HP Compaq nc4200 review
As one of HP’s thinnest and lightest notebooks, the nc4200 is undeniably desirable. An all-in weight of 1.8kg means you won’t get tired of carrying it around, while its 12.1in 1,024 x 768 TFT makes working long hours a pleasure. The twin touchpad and trackpoint are as welcome as they are on the Dell, while the keyboard is excellent: full-sized and logically laid out – we had no problems touch-typing on it.
HP has also thought carefully about how people will actually use the nc4200. A light sensor automatically adjusts the brightness of the screen depending on the ambient light, and a dedicated button allows you to instantly switch between the TFT and the VGA output, avoiding embarrassing delays during presentations.
The nc4200 is no slouch when it comes to performance either. An application benchmark score of 1.92 proves that the 1.86GHz Pentium M 750 makes light work of office tasks. It’s helped along by 512MB of DDR2 RAM and there’s a spare socket too.
The 60GB hard disk isn’t the biggest on test, but is more than sufficient for office use. The SD/MMC card reader is the only removable storage, though; we were surprised to find no optical drive in the 35mm-thick chassis. Amazingly, there isn’t an external drive in the box either. HP charges £149 for a CD-RW/DVD-ROM combo drive, but you’ll find better deals from third-party manufacturers.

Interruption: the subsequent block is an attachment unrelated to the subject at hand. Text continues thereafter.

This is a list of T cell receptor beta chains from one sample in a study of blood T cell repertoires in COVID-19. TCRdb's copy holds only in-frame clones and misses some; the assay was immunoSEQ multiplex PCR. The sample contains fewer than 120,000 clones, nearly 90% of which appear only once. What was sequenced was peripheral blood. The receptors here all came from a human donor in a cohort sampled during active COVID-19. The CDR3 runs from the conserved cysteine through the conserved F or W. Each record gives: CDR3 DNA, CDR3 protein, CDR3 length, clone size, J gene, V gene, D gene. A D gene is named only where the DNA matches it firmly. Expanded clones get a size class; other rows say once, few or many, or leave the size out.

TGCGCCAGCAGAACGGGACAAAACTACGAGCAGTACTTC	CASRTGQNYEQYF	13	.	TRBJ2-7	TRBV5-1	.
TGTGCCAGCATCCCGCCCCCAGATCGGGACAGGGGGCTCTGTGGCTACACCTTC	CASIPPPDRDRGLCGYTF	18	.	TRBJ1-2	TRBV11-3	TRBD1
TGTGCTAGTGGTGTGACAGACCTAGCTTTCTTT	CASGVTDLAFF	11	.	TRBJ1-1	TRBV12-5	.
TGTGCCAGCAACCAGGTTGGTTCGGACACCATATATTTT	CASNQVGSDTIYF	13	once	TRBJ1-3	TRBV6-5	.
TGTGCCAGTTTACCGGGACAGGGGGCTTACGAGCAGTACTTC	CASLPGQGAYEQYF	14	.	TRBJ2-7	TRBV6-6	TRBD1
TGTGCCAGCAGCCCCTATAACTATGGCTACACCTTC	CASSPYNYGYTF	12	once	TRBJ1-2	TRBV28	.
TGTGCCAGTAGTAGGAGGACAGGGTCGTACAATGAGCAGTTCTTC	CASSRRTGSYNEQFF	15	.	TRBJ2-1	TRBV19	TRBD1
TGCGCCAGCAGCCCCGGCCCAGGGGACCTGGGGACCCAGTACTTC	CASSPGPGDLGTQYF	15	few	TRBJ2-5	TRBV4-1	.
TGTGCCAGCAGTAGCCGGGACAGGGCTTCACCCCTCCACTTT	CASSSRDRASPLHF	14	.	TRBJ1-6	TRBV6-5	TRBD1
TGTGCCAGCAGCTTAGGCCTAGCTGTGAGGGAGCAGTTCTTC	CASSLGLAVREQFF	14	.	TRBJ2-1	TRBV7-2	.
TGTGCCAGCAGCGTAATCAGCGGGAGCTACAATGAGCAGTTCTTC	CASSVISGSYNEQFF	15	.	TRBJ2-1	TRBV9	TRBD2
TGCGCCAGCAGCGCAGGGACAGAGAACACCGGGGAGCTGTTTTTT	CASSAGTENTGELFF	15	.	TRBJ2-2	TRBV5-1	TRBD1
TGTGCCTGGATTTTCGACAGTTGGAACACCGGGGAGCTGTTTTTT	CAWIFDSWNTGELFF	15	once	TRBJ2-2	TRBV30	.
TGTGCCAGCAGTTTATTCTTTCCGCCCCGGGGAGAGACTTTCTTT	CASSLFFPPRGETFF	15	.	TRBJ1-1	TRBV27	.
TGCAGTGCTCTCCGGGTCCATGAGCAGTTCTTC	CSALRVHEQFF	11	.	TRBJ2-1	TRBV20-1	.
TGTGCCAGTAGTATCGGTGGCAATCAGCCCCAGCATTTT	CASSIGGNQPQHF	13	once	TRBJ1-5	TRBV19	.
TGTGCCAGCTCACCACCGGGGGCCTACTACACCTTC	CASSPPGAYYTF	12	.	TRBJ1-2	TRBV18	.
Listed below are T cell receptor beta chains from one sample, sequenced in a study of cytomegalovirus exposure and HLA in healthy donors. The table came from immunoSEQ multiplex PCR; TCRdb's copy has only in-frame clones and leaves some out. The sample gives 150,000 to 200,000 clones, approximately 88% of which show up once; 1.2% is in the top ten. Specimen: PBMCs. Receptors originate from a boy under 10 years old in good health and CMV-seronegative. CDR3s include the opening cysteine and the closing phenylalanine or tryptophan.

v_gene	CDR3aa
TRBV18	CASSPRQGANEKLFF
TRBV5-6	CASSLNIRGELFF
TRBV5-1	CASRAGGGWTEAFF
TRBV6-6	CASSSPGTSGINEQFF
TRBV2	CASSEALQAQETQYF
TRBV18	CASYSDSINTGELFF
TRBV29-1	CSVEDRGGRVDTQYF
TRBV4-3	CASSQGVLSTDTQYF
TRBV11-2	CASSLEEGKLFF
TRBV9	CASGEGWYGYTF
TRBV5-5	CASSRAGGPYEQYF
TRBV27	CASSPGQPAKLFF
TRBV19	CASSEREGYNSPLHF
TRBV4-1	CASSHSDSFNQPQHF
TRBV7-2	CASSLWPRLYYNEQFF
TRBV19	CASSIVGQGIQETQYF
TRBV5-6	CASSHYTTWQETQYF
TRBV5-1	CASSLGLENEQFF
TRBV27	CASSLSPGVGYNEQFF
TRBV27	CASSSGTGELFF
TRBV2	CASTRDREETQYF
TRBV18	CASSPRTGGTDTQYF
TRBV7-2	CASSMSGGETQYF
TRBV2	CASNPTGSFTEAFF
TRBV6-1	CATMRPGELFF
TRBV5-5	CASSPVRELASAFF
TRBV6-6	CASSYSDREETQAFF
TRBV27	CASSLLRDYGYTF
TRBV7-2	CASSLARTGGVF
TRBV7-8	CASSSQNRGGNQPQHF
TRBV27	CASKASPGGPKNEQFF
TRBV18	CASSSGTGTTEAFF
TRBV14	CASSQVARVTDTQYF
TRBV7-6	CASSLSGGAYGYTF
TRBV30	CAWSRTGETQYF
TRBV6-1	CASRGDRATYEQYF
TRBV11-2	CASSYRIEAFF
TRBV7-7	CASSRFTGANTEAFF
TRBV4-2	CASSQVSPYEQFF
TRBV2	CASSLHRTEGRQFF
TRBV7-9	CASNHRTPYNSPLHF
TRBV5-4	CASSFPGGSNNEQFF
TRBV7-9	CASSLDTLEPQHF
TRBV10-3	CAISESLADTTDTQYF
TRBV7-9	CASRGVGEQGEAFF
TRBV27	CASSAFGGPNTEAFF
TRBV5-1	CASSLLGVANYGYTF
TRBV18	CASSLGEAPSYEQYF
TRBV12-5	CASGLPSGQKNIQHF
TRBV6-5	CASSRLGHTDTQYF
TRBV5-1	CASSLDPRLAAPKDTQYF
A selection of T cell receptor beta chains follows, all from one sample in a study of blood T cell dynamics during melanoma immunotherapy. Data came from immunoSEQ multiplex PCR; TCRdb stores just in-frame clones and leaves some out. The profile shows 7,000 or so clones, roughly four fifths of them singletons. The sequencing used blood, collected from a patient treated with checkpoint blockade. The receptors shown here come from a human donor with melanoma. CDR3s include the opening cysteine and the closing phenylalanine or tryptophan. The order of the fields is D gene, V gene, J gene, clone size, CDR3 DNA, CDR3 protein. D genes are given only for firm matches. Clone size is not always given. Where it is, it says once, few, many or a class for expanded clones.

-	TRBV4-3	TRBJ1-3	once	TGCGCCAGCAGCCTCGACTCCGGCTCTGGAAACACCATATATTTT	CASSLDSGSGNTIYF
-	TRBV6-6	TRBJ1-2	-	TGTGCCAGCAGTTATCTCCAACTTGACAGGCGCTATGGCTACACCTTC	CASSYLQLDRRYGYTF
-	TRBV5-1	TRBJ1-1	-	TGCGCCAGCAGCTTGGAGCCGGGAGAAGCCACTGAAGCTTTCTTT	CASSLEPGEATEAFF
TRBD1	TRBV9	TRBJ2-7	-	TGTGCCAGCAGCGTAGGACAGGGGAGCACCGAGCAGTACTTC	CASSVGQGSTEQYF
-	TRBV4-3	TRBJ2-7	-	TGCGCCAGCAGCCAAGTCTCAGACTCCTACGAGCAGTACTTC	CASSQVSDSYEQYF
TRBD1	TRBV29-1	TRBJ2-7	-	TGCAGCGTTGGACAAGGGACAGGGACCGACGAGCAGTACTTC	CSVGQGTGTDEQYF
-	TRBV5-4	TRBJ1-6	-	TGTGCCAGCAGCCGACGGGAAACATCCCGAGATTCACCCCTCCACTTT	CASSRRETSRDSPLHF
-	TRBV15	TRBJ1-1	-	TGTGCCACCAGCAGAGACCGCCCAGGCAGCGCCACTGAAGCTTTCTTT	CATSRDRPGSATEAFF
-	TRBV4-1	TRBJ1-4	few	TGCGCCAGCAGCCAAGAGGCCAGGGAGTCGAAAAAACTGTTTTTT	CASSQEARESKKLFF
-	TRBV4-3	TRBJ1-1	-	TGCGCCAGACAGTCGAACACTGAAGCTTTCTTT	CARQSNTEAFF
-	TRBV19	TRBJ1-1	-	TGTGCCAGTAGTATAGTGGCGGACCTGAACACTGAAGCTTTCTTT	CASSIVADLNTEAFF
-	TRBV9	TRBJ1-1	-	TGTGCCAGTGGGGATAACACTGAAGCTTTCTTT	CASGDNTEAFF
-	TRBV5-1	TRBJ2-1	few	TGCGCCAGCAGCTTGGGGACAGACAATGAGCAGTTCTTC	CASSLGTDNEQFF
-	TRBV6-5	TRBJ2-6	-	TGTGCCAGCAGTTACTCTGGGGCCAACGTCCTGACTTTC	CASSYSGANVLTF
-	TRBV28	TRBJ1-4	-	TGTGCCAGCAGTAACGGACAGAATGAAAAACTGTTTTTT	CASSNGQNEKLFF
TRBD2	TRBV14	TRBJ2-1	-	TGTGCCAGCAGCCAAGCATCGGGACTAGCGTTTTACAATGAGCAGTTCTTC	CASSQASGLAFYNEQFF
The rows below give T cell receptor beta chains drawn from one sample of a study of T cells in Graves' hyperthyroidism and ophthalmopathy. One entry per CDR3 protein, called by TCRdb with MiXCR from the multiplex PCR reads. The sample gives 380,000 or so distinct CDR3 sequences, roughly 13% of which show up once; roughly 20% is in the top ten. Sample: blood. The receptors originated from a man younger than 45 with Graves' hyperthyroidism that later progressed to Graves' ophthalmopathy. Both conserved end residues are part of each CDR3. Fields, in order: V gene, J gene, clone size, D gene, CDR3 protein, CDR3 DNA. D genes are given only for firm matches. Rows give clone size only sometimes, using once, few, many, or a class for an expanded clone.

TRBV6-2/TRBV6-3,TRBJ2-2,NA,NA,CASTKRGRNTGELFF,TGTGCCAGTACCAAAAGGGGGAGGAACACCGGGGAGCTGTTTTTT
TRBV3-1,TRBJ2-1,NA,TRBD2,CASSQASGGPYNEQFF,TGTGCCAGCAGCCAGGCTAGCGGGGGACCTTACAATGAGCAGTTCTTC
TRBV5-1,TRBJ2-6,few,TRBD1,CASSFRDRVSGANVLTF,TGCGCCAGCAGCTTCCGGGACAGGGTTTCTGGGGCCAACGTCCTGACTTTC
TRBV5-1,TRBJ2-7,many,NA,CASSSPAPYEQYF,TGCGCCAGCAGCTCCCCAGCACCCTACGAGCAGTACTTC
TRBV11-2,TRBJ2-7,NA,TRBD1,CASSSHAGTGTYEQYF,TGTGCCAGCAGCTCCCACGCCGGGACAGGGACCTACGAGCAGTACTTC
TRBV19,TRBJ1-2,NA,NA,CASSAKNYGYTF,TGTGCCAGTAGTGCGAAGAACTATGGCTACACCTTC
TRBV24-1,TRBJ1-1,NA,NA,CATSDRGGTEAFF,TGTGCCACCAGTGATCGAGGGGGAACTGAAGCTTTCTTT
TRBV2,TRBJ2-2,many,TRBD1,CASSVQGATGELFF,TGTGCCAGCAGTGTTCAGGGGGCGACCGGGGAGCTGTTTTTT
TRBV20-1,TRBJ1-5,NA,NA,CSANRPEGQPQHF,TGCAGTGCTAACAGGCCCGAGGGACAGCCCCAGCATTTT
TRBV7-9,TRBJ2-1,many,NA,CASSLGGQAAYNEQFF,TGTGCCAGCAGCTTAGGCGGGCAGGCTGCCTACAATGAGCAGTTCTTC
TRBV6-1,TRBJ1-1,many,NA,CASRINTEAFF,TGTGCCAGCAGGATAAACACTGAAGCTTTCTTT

The processor at the heart of the nc4200 isn’t a ULV (Ultra Low Voltage) model, and the HP suffered in our intensive battery test. An hour-and-a-half of use under constant strain and full brightness isn’t reassuring for those constantly on the move. The light-use test yielded a time of four hours, 37 minutes, and most users can expect a time somewhere towards four hours.
If you ignore the lack of an optical drive, the nc4200 is a great ultra-light notebook. The fans produced only 32.6dBA (from the front) when fully loaded and the price includes a three-year collect-and-return warranty, Wi-Fi and Bluetooth radios. Also note its excellent build quality; this laptop will withstand the test of time.
There are reasons it doesn’t win an award though: battery life is unexceptional, and every other system on test offers optical storage, including models both smaller and lighter than the nc4200. Nevertheless, if you want a well-built machine and the quality of the screen and keyboard are more important than weight, the HP offers phenomenal value.